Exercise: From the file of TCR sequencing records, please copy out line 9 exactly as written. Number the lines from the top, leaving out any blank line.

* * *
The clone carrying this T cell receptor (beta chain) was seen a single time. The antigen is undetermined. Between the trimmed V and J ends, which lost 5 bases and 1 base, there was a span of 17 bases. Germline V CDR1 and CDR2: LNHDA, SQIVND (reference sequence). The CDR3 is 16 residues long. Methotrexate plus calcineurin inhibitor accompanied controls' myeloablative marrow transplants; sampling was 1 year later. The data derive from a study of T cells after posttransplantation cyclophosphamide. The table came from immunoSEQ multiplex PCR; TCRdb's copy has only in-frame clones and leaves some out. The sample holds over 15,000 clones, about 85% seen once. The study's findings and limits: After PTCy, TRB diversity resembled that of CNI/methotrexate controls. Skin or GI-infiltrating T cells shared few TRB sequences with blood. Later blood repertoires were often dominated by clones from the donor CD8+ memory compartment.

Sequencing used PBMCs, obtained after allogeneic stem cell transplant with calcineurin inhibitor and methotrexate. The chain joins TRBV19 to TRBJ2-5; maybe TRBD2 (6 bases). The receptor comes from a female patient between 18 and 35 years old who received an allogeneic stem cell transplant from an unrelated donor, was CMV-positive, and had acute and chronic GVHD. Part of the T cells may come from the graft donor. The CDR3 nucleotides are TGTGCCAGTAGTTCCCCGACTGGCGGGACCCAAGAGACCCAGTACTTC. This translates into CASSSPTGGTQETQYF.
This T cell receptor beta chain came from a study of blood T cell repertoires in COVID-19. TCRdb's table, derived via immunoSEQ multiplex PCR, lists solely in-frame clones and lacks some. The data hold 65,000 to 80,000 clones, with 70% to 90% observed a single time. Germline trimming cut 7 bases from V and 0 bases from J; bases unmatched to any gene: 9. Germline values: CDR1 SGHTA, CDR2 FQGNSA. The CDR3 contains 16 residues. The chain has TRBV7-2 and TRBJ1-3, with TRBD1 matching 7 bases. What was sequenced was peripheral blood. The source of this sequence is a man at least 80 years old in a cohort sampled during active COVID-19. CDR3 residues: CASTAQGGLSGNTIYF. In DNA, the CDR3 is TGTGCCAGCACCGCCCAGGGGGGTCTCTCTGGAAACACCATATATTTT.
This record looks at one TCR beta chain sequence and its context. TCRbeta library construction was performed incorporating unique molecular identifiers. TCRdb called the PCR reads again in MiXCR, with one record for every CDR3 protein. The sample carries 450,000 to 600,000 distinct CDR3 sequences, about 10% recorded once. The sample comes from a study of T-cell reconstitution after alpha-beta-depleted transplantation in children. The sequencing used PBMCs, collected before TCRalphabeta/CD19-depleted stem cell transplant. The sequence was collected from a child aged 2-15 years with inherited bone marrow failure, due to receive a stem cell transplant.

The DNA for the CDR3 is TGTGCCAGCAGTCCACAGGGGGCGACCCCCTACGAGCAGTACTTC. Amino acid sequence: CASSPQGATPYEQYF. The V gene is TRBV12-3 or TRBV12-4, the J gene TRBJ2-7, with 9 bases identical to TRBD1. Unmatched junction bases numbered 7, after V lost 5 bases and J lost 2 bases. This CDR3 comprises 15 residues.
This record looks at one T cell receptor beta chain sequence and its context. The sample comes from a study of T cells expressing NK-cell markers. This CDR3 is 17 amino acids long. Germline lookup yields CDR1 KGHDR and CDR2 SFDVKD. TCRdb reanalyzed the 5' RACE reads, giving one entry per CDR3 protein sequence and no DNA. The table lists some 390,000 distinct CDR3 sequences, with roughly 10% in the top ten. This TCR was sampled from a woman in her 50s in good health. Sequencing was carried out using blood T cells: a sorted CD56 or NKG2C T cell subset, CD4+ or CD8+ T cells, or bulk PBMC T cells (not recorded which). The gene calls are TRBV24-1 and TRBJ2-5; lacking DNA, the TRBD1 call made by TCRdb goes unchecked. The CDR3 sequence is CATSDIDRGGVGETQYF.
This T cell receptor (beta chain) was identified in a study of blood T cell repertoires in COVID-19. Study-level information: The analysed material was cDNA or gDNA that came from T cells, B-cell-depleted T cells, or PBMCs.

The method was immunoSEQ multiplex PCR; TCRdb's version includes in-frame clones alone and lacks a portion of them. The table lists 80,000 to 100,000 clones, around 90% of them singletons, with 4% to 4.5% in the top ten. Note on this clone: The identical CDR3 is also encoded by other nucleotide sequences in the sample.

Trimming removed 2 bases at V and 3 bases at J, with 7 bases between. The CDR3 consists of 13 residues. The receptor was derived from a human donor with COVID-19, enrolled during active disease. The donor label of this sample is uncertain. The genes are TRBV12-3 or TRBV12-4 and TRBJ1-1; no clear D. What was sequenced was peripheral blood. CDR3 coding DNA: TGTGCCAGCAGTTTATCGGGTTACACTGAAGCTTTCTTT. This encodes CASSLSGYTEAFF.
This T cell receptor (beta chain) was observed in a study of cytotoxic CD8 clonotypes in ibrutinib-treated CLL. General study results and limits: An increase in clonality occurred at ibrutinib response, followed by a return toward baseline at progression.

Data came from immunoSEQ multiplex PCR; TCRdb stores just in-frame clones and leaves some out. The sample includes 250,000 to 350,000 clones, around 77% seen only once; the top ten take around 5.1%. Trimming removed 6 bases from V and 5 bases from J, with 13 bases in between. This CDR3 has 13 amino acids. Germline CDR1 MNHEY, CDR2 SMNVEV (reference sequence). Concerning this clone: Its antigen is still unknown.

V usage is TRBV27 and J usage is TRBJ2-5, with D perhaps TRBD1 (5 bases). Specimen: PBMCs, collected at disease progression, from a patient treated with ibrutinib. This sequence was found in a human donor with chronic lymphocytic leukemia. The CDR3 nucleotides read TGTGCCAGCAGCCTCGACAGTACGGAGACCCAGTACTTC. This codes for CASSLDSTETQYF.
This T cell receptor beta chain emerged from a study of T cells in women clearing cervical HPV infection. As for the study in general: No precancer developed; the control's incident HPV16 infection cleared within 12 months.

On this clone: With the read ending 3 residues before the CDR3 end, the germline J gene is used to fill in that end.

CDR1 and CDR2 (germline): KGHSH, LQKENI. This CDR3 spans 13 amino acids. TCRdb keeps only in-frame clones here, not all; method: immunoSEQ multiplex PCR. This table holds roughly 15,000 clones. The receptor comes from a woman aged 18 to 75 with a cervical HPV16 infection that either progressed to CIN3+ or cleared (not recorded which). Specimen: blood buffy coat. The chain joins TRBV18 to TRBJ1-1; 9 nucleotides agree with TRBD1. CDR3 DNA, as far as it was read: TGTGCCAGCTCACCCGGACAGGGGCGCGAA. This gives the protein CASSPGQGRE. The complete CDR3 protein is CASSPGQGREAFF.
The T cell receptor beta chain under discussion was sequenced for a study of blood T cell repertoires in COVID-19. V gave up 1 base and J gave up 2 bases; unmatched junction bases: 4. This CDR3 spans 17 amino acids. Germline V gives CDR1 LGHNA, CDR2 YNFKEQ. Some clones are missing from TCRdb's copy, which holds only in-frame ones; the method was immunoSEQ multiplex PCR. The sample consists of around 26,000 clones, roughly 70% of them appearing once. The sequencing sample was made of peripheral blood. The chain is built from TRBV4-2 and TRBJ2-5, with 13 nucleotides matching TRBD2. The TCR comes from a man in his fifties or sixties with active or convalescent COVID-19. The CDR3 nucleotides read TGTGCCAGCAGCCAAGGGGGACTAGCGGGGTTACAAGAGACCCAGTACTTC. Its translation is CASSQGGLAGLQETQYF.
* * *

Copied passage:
Trimming removed 2 bases at V and 3 bases at J, with 7 bases between. The CDR3 consists of 13 residues. The receptor was derived from a human donor with COVID-19, enrolled during active disease. The donor label of this sample is uncertain. The genes are TRBV12-3 or TRBV12-4 and TRBJ1-1; no clear D. What was sequenced was peripheral blood. CDR3 coding DNA: TGTGCCAGCAGTTTATCGGGTTACACTGAAGCTTTCTTT. This encodes CASSLSGYTEAFF.